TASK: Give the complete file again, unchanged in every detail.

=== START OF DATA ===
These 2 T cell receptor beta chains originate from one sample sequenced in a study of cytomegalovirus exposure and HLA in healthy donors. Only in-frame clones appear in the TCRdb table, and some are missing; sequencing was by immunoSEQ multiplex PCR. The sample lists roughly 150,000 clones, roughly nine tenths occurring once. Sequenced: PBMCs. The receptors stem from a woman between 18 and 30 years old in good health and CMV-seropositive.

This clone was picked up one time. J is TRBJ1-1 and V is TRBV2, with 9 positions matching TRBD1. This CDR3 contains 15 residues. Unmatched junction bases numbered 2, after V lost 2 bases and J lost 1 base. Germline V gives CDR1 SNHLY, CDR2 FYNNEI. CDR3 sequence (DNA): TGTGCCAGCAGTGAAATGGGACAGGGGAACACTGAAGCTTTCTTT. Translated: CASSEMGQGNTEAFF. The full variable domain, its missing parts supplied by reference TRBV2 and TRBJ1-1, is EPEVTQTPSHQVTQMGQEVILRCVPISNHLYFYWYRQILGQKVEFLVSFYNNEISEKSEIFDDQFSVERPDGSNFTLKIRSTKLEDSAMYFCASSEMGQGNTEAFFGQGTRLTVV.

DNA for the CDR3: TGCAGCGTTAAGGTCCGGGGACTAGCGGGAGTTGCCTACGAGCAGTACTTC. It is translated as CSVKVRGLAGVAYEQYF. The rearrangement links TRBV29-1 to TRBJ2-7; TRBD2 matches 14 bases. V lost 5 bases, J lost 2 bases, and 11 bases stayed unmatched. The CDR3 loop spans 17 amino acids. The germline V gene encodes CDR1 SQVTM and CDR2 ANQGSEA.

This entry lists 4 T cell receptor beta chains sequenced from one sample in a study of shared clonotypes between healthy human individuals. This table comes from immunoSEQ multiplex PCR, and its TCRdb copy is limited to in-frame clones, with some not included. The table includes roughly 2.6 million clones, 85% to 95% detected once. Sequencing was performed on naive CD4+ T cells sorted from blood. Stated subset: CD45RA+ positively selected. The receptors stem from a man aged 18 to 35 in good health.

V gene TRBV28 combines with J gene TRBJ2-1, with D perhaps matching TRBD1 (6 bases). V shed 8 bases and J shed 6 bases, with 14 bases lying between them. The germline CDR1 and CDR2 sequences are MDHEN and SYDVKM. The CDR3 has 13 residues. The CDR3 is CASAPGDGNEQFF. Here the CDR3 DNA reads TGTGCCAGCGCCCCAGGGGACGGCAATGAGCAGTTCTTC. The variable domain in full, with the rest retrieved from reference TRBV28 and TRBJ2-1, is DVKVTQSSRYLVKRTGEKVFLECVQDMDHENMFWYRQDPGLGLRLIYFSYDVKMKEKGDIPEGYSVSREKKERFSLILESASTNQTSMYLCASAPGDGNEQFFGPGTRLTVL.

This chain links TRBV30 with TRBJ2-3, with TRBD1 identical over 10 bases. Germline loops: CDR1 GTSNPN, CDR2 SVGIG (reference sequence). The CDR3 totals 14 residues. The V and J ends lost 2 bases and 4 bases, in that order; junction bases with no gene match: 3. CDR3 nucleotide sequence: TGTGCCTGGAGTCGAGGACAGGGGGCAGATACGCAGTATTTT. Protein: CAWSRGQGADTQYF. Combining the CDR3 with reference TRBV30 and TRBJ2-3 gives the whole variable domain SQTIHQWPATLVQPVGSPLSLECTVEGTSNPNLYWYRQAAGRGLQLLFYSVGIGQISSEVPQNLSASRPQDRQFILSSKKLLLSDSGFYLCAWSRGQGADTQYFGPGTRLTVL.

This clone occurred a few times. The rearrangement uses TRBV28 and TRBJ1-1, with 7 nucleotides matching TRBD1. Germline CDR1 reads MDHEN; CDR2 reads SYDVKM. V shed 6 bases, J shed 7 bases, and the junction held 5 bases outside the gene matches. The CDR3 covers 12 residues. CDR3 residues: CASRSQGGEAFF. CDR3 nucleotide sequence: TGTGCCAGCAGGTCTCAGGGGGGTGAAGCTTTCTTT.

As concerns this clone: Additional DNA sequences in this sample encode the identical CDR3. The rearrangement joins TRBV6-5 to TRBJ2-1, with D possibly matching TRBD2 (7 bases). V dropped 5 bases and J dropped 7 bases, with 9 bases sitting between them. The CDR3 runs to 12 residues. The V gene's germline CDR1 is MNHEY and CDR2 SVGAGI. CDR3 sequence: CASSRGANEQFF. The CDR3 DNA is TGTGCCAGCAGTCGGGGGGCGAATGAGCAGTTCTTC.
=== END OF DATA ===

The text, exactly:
These 2 T cell receptor beta chains originate from one sample sequenced in a study of cytomegalovirus exposure and HLA in healthy donors. Only in-frame clones appear in the TCRdb table, and some are missing; sequencing was by immunoSEQ multiplex PCR. The sample lists roughly 150,000 clones, roughly nine tenths occurring once. Sequenced: PBMCs. The receptors stem from a woman between 18 and 30 years old in good health and CMV-seropositive.

This clone was picked up one time. J is TRBJ1-1 and V is TRBV2, with 9 positions matching TRBD1. This CDR3 contains 15 residues. Unmatched junction bases numbered 2, after V lost 2 bases and J lost 1 base. Germline V gives CDR1 SNHLY, CDR2 FYNNEI. CDR3 sequence (DNA): TGTGCCAGCAGTGAAATGGGACAGGGGAACACTGAAGCTTTCTTT. Translated: CASSEMGQGNTEAFF. The full variable domain, its missing parts supplied by reference TRBV2 and TRBJ1-1, is EPEVTQTPSHQVTQMGQEVILRCVPISNHLYFYWYRQILGQKVEFLVSFYNNEISEKSEIFDDQFSVERPDGSNFTLKIRSTKLEDSAMYFCASSEMGQGNTEAFFGQGTRLTVV.

DNA for the CDR3: TGCAGCGTTAAGGTCCGGGGACTAGCGGGAGTTGCCTACGAGCAGTACTTC. It is translated as CSVKVRGLAGVAYEQYF. The rearrangement links TRBV29-1 to TRBJ2-7; TRBD2 matches 14 bases. V lost 5 bases, J lost 2 bases, and 11 bases stayed unmatched. The CDR3 loop spans 17 amino acids. The germline V gene encodes CDR1 SQVTM and CDR2 ANQGSEA.

This entry lists 4 T cell receptor beta chains sequenced from one sample in a study of shared clonotypes between healthy human individuals. This table comes from immunoSEQ multiplex PCR, and its TCRdb copy is limited to in-frame clones, with some not included. The table includes roughly 2.6 million clones, 85% to 95% detected once. Sequencing was performed on naive CD4+ T cells sorted from blood. Stated subset: CD45RA+ positively selected. The receptors stem from a man aged 18 to 35 in good health.

V gene TRBV28 combines with J gene TRBJ2-1, with D perhaps matching TRBD1 (6 bases). V shed 8 bases and J shed 6 bases, with 14 bases lying between them. The germline CDR1 and CDR2 sequences are MDHEN and SYDVKM. The CDR3 has 13 residues. The CDR3 is CASAPGDGNEQFF. Here the CDR3 DNA reads TGTGCCAGCGCCCCAGGGGACGGCAATGAGCAGTTCTTC. The variable domain in full, with the rest retrieved from reference TRBV28 and TRBJ2-1, is DVKVTQSSRYLVKRTGEKVFLECVQDMDHENMFWYRQDPGLGLRLIYFSYDVKMKEKGDIPEGYSVSREKKERFSLILESASTNQTSMYLCASAPGDGNEQFFGPGTRLTVL.

This chain links TRBV30 with TRBJ2-3, with TRBD1 identical over 10 bases. Germline loops: CDR1 GTSNPN, CDR2 SVGIG (reference sequence). The CDR3 totals 14 residues. The V and J ends lost 2 bases and 4 bases, in that order; junction bases with no gene match: 3. CDR3 nucleotide sequence: TGTGCCTGGAGTCGAGGACAGGGGGCAGATACGCAGTATTTT. Protein: CAWSRGQGADTQYF. Combining the CDR3 with reference TRBV30 and TRBJ2-3 gives the whole variable domain SQTIHQWPATLVQPVGSPLSLECTVEGTSNPNLYWYRQAAGRGLQLLFYSVGIGQISSEVPQNLSASRPQDRQFILSSKKLLLSDSGFYLCAWSRGQGADTQYFGPGTRLTVL.

This clone occurred a few times. The rearrangement uses TRBV28 and TRBJ1-1, with 7 nucleotides matching TRBD1. Germline CDR1 reads MDHEN; CDR2 reads SYDVKM. V shed 6 bases, J shed 7 bases, and the junction held 5 bases outside the gene matches. The CDR3 covers 12 residues. CDR3 residues: CASRSQGGEAFF. CDR3 nucleotide sequence: TGTGCCAGCAGGTCTCAGGGGGGTGAAGCTTTCTTT.

As concerns this clone: Additional DNA sequences in this sample encode the identical CDR3. The rearrangement joins TRBV6-5 to TRBJ2-1, with D possibly matching TRBD2 (7 bases). V dropped 5 bases and J dropped 7 bases, with 9 bases sitting between them. The CDR3 runs to 12 residues. The V gene's germline CDR1 is MNHEY and CDR2 SVGAGI. CDR3 sequence: CASSRGANEQFF. The CDR3 DNA is TGTGCCAGCAGTCGGGGGGCGAATGAGCAGTTCTTC.